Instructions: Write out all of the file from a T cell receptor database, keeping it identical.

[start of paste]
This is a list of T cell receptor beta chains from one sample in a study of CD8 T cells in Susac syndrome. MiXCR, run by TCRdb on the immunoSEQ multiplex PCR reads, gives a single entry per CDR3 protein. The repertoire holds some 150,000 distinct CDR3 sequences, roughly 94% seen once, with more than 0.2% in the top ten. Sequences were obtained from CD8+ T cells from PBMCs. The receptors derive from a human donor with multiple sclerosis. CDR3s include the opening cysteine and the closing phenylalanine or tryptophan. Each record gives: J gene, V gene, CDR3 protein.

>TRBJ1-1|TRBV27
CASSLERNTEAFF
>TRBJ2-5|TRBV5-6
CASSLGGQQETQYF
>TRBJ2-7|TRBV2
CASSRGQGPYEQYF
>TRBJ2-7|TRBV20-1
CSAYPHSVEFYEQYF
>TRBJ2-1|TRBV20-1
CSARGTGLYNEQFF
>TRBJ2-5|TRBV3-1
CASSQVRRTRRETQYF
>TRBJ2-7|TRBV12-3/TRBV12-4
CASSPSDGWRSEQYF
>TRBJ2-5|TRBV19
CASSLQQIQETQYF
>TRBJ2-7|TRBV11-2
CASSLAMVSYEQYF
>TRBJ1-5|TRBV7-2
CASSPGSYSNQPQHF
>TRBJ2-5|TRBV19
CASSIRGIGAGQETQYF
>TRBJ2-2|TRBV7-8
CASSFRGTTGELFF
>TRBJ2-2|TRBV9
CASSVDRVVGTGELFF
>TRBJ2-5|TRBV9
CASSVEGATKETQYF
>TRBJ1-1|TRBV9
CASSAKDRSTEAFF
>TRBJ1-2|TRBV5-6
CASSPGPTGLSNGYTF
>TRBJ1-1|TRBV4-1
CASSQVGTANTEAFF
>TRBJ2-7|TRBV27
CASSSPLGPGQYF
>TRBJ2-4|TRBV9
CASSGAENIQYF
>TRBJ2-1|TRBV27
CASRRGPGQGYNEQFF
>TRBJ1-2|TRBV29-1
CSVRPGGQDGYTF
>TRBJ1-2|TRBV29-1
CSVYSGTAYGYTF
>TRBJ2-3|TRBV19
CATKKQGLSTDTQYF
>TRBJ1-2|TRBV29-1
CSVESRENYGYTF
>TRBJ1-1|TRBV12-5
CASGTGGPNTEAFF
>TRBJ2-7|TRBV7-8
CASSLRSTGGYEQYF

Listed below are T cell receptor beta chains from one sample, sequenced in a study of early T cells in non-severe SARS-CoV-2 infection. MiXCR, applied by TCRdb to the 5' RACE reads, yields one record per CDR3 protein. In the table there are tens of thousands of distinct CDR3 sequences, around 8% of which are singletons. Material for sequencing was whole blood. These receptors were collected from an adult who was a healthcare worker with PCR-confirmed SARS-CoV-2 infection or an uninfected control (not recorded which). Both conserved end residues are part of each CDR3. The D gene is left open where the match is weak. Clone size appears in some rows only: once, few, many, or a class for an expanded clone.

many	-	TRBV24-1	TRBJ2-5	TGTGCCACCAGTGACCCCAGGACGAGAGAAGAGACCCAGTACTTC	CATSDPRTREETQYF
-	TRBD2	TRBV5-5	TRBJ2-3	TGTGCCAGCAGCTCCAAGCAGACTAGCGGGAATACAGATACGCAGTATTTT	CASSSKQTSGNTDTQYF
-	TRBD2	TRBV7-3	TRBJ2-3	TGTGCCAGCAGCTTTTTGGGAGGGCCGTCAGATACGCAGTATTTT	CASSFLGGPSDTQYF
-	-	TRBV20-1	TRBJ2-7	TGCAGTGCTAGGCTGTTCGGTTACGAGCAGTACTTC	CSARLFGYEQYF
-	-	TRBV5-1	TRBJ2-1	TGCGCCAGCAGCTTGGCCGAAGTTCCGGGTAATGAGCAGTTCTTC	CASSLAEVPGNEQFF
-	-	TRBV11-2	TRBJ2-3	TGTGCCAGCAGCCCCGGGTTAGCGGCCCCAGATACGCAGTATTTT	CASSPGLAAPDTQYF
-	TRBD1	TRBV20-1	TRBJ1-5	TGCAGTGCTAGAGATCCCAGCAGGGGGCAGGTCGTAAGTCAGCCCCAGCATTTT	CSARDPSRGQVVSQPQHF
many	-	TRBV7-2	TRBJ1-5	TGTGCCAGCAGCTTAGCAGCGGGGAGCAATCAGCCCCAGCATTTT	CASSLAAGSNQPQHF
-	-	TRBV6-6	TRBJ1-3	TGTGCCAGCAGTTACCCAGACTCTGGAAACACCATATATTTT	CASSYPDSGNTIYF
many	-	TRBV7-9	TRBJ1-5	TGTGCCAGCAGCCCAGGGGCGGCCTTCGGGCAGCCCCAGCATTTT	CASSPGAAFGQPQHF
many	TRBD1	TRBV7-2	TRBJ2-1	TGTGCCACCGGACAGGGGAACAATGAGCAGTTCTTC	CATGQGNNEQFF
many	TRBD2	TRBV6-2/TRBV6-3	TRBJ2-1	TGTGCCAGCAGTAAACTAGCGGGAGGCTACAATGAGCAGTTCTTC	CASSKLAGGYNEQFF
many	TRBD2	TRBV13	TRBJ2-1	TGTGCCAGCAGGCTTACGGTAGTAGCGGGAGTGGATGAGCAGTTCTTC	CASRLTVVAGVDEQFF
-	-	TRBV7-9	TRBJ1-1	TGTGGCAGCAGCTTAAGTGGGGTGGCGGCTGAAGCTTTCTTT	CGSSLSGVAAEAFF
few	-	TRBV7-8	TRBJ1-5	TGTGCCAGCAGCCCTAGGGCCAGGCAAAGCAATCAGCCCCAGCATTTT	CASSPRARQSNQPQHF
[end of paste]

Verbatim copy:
This is a list of T cell receptor beta chains from one sample in a study of CD8 T cells in Susac syndrome. MiXCR, run by TCRdb on the immunoSEQ multiplex PCR reads, gives a single entry per CDR3 protein. The repertoire holds some 150,000 distinct CDR3 sequences, roughly 94% seen once, with more than 0.2% in the top ten. Sequences were obtained from CD8+ T cells from PBMCs. The receptors derive from a human donor with multiple sclerosis. CDR3s include the opening cysteine and the closing phenylalanine or tryptophan. Each record gives: J gene, V gene, CDR3 protein.

>TRBJ1-1|TRBV27
CASSLERNTEAFF
>TRBJ2-5|TRBV5-6
CASSLGGQQETQYF
>TRBJ2-7|TRBV2
CASSRGQGPYEQYF
>TRBJ2-7|TRBV20-1
CSAYPHSVEFYEQYF
>TRBJ2-1|TRBV20-1
CSARGTGLYNEQFF
>TRBJ2-5|TRBV3-1
CASSQVRRTRRETQYF
>TRBJ2-7|TRBV12-3/TRBV12-4
CASSPSDGWRSEQYF
>TRBJ2-5|TRBV19
CASSLQQIQETQYF
>TRBJ2-7|TRBV11-2
CASSLAMVSYEQYF
>TRBJ1-5|TRBV7-2
CASSPGSYSNQPQHF
>TRBJ2-5|TRBV19
CASSIRGIGAGQETQYF
>TRBJ2-2|TRBV7-8
CASSFRGTTGELFF
>TRBJ2-2|TRBV9
CASSVDRVVGTGELFF
>TRBJ2-5|TRBV9
CASSVEGATKETQYF
>TRBJ1-1|TRBV9
CASSAKDRSTEAFF
>TRBJ1-2|TRBV5-6
CASSPGPTGLSNGYTF
>TRBJ1-1|TRBV4-1
CASSQVGTANTEAFF
>TRBJ2-7|TRBV27
CASSSPLGPGQYF
>TRBJ2-4|TRBV9
CASSGAENIQYF
>TRBJ2-1|TRBV27
CASRRGPGQGYNEQFF
>TRBJ1-2|TRBV29-1
CSVRPGGQDGYTF
>TRBJ1-2|TRBV29-1
CSVYSGTAYGYTF
>TRBJ2-3|TRBV19
CATKKQGLSTDTQYF
>TRBJ1-2|TRBV29-1
CSVESRENYGYTF
>TRBJ1-1|TRBV12-5
CASGTGGPNTEAFF
>TRBJ2-7|TRBV7-8
CASSLRSTGGYEQYF

Listed below are T cell receptor beta chains from one sample, sequenced in a study of early T cells in non-severe SARS-CoV-2 infection. MiXCR, applied by TCRdb to the 5' RACE reads, yields one record per CDR3 protein. In the table there are tens of thousands of distinct CDR3 sequences, around 8% of which are singletons. Material for sequencing was whole blood. These receptors were collected from an adult who was a healthcare worker with PCR-confirmed SARS-CoV-2 infection or an uninfected control (not recorded which). Both conserved end residues are part of each CDR3. The D gene is left open where the match is weak. Clone size appears in some rows only: once, few, many, or a class for an expanded clone.

many	-	TRBV24-1	TRBJ2-5	TGTGCCACCAGTGACCCCAGGACGAGAGAAGAGACCCAGTACTTC	CATSDPRTREETQYF
-	TRBD2	TRBV5-5	TRBJ2-3	TGTGCCAGCAGCTCCAAGCAGACTAGCGGGAATACAGATACGCAGTATTTT	CASSSKQTSGNTDTQYF
-	TRBD2	TRBV7-3	TRBJ2-3	TGTGCCAGCAGCTTTTTGGGAGGGCCGTCAGATACGCAGTATTTT	CASSFLGGPSDTQYF
-	-	TRBV20-1	TRBJ2-7	TGCAGTGCTAGGCTGTTCGGTTACGAGCAGTACTTC	CSARLFGYEQYF
-	-	TRBV5-1	TRBJ2-1	TGCGCCAGCAGCTTGGCCGAAGTTCCGGGTAATGAGCAGTTCTTC	CASSLAEVPGNEQFF
-	-	TRBV11-2	TRBJ2-3	TGTGCCAGCAGCCCCGGGTTAGCGGCCCCAGATACGCAGTATTTT	CASSPGLAAPDTQYF
-	TRBD1	TRBV20-1	TRBJ1-5	TGCAGTGCTAGAGATCCCAGCAGGGGGCAGGTCGTAAGTCAGCCCCAGCATTTT	CSARDPSRGQVVSQPQHF
many	-	TRBV7-2	TRBJ1-5	TGTGCCAGCAGCTTAGCAGCGGGGAGCAATCAGCCCCAGCATTTT	CASSLAAGSNQPQHF
-	-	TRBV6-6	TRBJ1-3	TGTGCCAGCAGTTACCCAGACTCTGGAAACACCATATATTTT	CASSYPDSGNTIYF
many	-	TRBV7-9	TRBJ1-5	TGTGCCAGCAGCCCAGGGGCGGCCTTCGGGCAGCCCCAGCATTTT	CASSPGAAFGQPQHF
many	TRBD1	TRBV7-2	TRBJ2-1	TGTGCCACCGGACAGGGGAACAATGAGCAGTTCTTC	CATGQGNNEQFF
many	TRBD2	TRBV6-2/TRBV6-3	TRBJ2-1	TGTGCCAGCAGTAAACTAGCGGGAGGCTACAATGAGCAGTTCTTC	CASSKLAGGYNEQFF
many	TRBD2	TRBV13	TRBJ2-1	TGTGCCAGCAGGCTTACGGTAGTAGCGGGAGTGGATGAGCAGTTCTTC	CASRLTVVAGVDEQFF
-	-	TRBV7-9	TRBJ1-1	TGTGGCAGCAGCTTAAGTGGGGTGGCGGCTGAAGCTTTCTTT	CGSSLSGVAAEAFF
few	-	TRBV7-8	TRBJ1-5	TGTGCCAGCAGCCCTAGGGCCAGGCAAAGCAATCAGCCCCAGCATTTT	CASSPRARQSNQPQHF